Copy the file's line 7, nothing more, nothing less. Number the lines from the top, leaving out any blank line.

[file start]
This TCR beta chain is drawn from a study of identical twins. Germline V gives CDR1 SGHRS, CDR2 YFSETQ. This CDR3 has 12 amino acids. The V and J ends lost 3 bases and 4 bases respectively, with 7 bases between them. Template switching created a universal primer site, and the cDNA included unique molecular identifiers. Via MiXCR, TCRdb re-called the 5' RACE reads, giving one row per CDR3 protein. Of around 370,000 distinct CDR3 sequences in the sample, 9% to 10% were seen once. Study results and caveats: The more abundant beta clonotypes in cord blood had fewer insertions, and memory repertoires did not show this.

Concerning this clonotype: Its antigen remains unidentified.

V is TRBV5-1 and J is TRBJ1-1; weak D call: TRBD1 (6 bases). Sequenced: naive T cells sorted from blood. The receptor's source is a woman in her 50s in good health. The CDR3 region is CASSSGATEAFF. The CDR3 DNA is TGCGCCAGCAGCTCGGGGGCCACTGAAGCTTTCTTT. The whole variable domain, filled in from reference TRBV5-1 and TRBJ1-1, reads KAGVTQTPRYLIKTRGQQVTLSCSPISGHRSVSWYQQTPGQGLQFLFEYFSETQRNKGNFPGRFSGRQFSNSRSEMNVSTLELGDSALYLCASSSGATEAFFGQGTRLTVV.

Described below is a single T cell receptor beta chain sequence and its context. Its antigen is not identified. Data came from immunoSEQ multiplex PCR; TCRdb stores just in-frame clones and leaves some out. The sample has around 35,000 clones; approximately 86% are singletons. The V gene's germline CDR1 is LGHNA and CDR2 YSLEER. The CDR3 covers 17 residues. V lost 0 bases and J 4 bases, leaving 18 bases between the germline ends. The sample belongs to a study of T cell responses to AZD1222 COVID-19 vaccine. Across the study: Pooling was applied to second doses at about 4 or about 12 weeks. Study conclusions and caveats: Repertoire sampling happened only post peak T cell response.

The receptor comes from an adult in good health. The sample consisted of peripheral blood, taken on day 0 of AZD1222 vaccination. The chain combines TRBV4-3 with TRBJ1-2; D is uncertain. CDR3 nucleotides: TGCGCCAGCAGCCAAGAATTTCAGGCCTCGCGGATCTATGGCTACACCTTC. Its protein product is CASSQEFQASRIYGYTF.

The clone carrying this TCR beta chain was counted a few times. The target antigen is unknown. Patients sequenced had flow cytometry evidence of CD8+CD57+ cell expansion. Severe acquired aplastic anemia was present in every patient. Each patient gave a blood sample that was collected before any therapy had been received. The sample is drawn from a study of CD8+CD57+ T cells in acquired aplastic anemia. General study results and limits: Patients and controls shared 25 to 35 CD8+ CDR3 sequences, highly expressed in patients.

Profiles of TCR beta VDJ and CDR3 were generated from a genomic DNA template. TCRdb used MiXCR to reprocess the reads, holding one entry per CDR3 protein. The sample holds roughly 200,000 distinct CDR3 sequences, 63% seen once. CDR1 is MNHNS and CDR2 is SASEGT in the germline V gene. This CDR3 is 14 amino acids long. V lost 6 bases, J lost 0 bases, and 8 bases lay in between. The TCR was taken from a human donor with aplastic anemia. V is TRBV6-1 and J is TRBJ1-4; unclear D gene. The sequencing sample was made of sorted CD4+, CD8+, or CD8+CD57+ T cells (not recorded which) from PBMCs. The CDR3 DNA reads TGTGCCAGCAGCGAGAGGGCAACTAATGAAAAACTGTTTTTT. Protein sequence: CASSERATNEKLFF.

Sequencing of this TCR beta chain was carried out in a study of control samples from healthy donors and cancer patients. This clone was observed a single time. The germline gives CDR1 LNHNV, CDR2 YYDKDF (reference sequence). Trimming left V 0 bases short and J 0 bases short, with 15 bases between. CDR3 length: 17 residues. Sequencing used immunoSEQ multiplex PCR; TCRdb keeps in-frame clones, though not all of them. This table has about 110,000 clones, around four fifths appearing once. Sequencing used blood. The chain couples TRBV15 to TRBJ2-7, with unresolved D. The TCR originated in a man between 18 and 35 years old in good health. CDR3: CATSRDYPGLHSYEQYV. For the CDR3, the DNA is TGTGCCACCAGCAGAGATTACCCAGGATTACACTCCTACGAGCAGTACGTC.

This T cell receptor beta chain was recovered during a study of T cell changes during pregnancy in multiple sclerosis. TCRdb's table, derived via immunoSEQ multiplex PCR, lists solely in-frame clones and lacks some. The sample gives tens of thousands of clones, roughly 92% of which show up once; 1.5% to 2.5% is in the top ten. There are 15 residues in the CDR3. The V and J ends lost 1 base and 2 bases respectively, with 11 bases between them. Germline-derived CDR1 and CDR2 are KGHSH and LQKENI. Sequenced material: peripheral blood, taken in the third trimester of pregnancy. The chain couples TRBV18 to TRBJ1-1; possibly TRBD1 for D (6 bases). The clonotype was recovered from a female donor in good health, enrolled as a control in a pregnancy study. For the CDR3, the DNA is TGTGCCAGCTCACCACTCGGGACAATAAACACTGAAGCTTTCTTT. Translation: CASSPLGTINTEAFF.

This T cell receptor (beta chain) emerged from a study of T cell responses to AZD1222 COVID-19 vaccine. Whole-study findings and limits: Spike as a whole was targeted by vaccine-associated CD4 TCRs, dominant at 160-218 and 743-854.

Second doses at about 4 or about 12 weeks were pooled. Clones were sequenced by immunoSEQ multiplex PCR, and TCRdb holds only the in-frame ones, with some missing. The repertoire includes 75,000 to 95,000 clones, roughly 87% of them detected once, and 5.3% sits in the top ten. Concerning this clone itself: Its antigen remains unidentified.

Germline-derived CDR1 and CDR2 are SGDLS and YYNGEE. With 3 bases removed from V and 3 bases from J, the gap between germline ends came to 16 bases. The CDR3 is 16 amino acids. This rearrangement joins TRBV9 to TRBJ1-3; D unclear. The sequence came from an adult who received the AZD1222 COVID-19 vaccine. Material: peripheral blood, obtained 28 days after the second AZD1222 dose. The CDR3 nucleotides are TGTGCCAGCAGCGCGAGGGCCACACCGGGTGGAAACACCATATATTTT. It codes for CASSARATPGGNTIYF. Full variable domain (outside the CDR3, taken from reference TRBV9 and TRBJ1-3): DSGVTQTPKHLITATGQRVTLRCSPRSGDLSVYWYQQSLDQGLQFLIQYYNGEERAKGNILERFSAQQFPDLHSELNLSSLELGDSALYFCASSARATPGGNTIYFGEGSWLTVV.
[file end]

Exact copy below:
Profiles of TCR beta VDJ and CDR3 were generated from a genomic DNA template. TCRdb used MiXCR to reprocess the reads, holding one entry per CDR3 protein. The sample holds roughly 200,000 distinct CDR3 sequences, 63% seen once. CDR1 is MNHNS and CDR2 is SASEGT in the germline V gene. This CDR3 is 14 amino acids long. V lost 6 bases, J lost 0 bases, and 8 bases lay in between. The TCR was taken from a human donor with aplastic anemia. V is TRBV6-1 and J is TRBJ1-4; unclear D gene. The sequencing sample was made of sorted CD4+, CD8+, or CD8+CD57+ T cells (not recorded which) from PBMCs. The CDR3 DNA reads TGTGCCAGCAGCGAGAGGGCAACTAATGAAAAACTGTTTTTT. Protein sequence: CASSERATNEKLFF.